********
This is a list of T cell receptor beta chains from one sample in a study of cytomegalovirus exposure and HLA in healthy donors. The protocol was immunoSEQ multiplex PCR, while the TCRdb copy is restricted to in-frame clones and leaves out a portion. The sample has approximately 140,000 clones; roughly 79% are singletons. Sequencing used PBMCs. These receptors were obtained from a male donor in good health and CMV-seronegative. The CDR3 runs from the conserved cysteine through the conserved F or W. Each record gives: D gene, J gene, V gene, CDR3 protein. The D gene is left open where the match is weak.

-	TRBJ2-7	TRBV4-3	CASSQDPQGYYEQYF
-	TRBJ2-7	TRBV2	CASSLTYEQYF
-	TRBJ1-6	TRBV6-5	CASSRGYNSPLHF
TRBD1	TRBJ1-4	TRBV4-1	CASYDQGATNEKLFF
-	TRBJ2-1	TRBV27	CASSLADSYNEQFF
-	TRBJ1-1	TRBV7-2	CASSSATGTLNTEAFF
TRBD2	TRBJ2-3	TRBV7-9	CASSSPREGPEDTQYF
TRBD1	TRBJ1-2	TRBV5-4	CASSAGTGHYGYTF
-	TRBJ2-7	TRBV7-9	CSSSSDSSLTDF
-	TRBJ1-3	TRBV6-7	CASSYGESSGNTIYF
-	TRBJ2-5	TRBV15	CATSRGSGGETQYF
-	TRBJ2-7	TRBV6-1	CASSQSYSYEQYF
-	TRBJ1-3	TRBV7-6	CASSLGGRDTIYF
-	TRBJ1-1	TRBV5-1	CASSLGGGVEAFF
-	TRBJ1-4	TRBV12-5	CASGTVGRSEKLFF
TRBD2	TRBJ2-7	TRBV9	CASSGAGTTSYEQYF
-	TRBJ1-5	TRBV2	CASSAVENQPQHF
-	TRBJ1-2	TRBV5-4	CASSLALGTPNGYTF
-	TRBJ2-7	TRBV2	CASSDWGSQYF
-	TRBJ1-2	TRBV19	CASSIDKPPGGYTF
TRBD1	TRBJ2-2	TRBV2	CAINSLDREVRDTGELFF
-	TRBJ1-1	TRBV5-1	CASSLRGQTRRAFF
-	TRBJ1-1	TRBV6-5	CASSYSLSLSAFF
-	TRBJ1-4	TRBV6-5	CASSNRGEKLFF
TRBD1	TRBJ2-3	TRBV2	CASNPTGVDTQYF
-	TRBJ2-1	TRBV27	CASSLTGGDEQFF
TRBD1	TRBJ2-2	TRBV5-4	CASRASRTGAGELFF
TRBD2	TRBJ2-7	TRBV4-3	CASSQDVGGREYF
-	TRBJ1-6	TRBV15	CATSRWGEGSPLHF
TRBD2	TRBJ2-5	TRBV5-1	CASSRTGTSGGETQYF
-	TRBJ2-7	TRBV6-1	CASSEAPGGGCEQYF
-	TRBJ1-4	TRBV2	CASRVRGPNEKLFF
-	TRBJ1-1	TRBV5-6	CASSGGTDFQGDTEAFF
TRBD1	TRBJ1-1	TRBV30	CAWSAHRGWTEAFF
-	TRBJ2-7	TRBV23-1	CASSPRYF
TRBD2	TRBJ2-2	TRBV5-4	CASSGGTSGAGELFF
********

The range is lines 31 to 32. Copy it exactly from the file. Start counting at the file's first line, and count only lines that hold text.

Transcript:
TRBD2	TRBJ2-5	TRBV5-1	CASSRTGTSGGETQYF
-	TRBJ2-7	TRBV6-1	CASSEAPGGGCEQYF